This PDF is the current document as it appeared on Public Inspection on 04/29/2014 at 08:45 am.
In compliance with the requirement of Section 3506(c)(2)(A) of the Paperwork Reduction Act of 1995 for opportunity for public comment on proposed data collection projects, the Centers for Disease Control and Prevention (CDC) will publish periodic summaries of proposed projects. To request more information on the proposed projects or to obtain a copy of the data collection plans and instruments, call 404-639-7570 and send comments to LeRoy, 1600 Clifton Road, MS-D74, Atlanta, GA 30333 or send an email to firstname.lastname@example.org.
Comments are invited on (a) Whether the proposed collection of information is necessary for the proper performance of the functions of the agency, including whether the information shall have practical utility; (b) the accuracy of the agency's estimate of the burden of the proposed collection of information; (c) ways to enhance the quality, utility, and clarity of the information to be collected; and (d) ways to minimize the burden of the collection of information on respondents, including through the use of automated collection techniques or other forms of information technology. Written comments should be received within 60 days of this notice.
Evaluation of Hospital Preparedness for Public Health Emergencies and Mass Causality Events Project—New—National Center for Injury Prevention and Control (NCIPC), Centers for Disease Control and Prevention (CDC).
Background and Brief Description
Hospital preparedness for responding to public health emergencies including mass casualty incidents and epidemics have become a major national challenge. Following the World Trade Center attack of September 11, Hurricane Katrina of 2005, and the 2011 Alabama tornadoes, there is continued and heightened interest of using surveys to assess hospital readiness for various disasters and mass casualty incidents. Current patterns in terrorist activity increase the potential for civilian casualties from explosions. Explosions, particularly in confined spaces, can inflict severe multisystem injuries on numerous patients and produce unique challenges to health care providers and the systems that support them. The U.S. healthcare system and its civilian healthcare providers have minimal experience in treating patients with explosion-related injuries and deficiencies in response capability could result in increased morbidity and mortality and increased stress and fear in the community. Additionally, the surge of patients after an explosion typically occurs within minutes of the event and can quickly overwhelm nearby hospital resources. This potential for many casualties and an immediate surge of patients may stress and limit the ability of EMS systems, hospitals, and other health care facilities to care for critically injured victims.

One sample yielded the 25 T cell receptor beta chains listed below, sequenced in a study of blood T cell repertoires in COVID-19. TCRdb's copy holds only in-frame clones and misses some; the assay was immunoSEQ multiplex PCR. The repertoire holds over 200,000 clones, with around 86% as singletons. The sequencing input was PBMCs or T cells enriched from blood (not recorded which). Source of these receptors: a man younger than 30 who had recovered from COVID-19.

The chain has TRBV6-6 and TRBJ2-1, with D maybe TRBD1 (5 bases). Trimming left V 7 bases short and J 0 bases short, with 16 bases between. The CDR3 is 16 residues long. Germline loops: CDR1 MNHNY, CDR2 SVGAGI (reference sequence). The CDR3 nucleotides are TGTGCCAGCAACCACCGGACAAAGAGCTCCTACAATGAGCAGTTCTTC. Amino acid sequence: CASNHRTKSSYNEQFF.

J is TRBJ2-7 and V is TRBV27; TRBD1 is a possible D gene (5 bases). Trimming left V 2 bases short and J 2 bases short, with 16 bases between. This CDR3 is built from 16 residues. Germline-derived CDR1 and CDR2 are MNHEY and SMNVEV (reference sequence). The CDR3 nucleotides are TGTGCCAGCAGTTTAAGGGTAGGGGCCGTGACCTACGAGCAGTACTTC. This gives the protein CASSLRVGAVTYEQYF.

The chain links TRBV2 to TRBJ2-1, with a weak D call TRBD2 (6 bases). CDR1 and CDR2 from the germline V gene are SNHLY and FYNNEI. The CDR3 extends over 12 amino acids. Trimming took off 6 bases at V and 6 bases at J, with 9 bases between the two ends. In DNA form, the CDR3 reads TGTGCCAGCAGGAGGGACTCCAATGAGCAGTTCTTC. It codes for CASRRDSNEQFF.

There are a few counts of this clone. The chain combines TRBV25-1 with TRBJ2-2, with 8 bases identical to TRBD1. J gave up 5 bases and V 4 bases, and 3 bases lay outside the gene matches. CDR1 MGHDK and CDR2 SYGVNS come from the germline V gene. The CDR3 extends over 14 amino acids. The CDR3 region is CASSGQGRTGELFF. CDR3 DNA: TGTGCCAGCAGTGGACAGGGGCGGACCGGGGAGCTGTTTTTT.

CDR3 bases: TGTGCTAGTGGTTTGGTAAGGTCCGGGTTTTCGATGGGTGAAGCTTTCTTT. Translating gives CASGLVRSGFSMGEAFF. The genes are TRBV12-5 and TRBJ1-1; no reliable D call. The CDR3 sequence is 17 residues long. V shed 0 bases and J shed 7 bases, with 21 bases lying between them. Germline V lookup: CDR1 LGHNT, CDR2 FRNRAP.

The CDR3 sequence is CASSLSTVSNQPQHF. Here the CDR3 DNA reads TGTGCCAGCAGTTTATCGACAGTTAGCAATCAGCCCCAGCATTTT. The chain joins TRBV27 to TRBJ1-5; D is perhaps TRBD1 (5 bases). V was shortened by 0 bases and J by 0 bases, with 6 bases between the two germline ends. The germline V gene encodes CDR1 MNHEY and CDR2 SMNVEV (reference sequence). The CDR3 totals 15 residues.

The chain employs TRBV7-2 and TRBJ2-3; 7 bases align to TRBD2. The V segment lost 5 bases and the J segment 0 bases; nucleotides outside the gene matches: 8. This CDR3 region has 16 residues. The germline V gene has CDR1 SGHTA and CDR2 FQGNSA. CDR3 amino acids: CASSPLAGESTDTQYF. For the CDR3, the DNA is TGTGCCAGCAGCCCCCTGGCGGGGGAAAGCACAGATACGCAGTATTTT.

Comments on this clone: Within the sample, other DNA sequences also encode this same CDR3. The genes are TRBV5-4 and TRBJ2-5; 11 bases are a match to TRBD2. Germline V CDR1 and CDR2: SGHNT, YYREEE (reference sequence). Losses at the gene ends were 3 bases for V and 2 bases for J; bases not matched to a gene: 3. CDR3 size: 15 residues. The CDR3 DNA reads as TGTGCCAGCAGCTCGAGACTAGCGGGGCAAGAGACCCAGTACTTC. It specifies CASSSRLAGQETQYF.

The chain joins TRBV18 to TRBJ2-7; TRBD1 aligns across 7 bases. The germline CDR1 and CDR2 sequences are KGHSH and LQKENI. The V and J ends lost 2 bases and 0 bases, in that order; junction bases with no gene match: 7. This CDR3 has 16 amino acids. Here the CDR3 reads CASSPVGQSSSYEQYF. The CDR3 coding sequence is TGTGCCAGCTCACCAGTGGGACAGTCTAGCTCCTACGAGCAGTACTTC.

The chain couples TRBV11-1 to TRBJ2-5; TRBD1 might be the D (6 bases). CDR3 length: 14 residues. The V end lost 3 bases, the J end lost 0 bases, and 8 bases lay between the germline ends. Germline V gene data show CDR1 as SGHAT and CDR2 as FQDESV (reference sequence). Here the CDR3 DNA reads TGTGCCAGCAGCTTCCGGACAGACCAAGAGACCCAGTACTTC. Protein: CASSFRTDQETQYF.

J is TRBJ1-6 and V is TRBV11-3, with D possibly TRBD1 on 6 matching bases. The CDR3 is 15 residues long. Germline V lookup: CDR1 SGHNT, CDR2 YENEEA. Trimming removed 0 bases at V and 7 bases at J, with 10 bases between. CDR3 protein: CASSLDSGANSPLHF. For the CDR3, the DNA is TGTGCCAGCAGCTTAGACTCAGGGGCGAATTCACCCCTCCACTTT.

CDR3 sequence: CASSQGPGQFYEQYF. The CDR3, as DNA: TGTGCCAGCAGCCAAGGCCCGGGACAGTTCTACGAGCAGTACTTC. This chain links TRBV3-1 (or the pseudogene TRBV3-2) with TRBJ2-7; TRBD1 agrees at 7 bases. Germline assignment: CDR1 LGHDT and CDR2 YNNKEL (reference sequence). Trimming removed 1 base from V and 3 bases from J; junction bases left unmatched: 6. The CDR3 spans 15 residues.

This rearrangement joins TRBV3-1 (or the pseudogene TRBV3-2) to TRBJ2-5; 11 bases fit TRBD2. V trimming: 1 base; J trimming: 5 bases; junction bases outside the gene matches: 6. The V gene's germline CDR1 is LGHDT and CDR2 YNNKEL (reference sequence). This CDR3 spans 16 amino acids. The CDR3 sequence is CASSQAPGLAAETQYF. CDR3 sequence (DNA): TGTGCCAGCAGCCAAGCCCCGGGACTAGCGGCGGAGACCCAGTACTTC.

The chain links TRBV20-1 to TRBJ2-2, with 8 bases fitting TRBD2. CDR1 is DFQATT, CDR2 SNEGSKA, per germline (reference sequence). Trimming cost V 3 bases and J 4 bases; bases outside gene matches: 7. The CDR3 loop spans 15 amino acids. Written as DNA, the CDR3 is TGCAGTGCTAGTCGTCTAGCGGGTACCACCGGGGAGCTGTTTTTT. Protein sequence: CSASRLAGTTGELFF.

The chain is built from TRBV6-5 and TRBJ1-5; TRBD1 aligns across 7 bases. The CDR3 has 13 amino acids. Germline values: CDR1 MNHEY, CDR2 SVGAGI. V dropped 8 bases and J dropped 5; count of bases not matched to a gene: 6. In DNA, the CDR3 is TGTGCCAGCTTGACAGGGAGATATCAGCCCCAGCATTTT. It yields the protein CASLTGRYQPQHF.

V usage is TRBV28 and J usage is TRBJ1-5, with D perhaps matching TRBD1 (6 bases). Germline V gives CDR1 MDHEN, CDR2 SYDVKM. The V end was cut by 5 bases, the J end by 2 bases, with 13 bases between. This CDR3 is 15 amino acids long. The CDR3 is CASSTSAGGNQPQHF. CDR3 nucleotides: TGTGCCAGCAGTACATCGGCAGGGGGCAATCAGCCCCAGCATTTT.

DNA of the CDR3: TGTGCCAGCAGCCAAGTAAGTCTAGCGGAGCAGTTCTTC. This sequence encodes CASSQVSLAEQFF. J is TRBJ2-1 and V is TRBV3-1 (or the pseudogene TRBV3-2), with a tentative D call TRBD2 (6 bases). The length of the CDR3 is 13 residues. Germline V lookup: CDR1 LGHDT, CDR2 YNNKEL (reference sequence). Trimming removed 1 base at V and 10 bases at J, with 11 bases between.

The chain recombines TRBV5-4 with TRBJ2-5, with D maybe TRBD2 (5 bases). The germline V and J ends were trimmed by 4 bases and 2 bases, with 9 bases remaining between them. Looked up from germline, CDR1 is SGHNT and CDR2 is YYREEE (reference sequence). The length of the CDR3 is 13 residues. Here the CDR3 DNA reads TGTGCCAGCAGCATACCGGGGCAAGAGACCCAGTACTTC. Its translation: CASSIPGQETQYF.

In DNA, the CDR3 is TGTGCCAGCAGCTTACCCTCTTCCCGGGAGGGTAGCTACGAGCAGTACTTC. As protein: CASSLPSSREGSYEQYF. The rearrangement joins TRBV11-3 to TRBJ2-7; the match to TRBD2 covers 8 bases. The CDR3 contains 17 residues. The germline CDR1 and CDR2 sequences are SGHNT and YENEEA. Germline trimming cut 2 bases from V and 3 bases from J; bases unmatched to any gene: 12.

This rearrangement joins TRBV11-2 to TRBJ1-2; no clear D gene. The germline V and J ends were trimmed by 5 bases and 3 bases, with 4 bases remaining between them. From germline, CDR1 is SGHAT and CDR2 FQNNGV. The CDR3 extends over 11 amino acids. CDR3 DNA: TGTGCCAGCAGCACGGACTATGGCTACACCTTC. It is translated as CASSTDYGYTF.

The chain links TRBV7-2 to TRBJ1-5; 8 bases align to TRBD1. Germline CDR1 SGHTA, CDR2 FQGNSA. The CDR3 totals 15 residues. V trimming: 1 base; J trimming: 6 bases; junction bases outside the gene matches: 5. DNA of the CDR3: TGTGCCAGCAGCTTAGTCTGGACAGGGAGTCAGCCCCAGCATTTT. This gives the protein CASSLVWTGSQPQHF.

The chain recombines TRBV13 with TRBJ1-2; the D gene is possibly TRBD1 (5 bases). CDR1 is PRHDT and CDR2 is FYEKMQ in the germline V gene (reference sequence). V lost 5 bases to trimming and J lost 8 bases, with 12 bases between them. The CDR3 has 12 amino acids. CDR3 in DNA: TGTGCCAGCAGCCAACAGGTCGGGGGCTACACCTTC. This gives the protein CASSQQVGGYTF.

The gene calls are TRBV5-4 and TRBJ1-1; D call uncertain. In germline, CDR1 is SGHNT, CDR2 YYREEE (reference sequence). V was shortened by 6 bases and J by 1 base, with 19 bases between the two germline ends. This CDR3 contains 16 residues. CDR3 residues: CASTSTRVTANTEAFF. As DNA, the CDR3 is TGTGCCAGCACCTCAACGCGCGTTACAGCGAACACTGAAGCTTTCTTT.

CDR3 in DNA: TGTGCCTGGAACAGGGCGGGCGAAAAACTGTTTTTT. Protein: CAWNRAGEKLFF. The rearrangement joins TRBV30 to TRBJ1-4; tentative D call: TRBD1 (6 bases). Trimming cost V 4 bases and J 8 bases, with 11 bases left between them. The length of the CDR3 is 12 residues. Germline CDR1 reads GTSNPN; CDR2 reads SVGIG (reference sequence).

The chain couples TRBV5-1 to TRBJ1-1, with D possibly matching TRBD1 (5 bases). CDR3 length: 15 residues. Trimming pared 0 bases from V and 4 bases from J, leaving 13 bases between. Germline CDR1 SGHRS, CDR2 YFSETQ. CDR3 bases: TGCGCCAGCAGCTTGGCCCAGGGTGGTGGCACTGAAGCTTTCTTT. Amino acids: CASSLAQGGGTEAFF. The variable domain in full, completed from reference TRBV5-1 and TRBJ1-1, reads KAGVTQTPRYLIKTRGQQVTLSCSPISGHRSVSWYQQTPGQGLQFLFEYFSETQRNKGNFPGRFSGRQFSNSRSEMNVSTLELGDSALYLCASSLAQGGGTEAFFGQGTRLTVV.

CDC requests a 6-month Office of Management and Budget (OMB) approval to collect readiness and preparedness data. The purpose of this project will be to (1) develop and pilot an interview tool to assess hospital readiness for a rapid surge of large numbers of casualties; (2) develop minimum standards into the assessment tool to enable a review or an evaluation of hospital readiness and (3) develop strategies for dissemination and implementation of the interview tool.
A national sample of randomly selected hospitals will be selected for participation. Four hundred Chief Executive Officers (CEOs) from sampled hospitals will be mailed an introductory letter, contacted by telephone a few days later and asked if the hospital's emergency preparedness coordinator/manager can complete the survey. The time to read and respond to the introductory letter is expected to take 17 minutes. The emergency preparedness coordinator/manager will complete the main survey online using the survey Web site with a goal of 320 completed surveys. CDC estimated the total time required to complete the survey as two hours, including reading the instructions. The survey covers hospital preparedness efforts across departments, number of staff, participation in training and exercises, agreements with other responders, and hospital characteristics.
After data are gathered from the survey, responses will be compiled, analyzed and summarized. The results will be used to develop an implementation manual, training Start Printed Page 24441materials and dissemination plan for dissemination. A final study report will also be created.
There are no costs to respondents other than their time.
|Type of respondents||Form name||Number of respondents||Number of responses per respondent||Average burden per response (in hrs)||Total burden (in hrs)|
|Emergency Preparedness Coordinator/Manager Survey||320||1||2||640|
Leroy A. Richardson,
Chief, Information Collection Review Office, Office of Scientific Integrity, Office of the Associate Director for Science, Office of the Director, Centers for Disease Control and Prevention.
[FR Doc. 2014-09762 Filed 4-29-14; 8:45 am]
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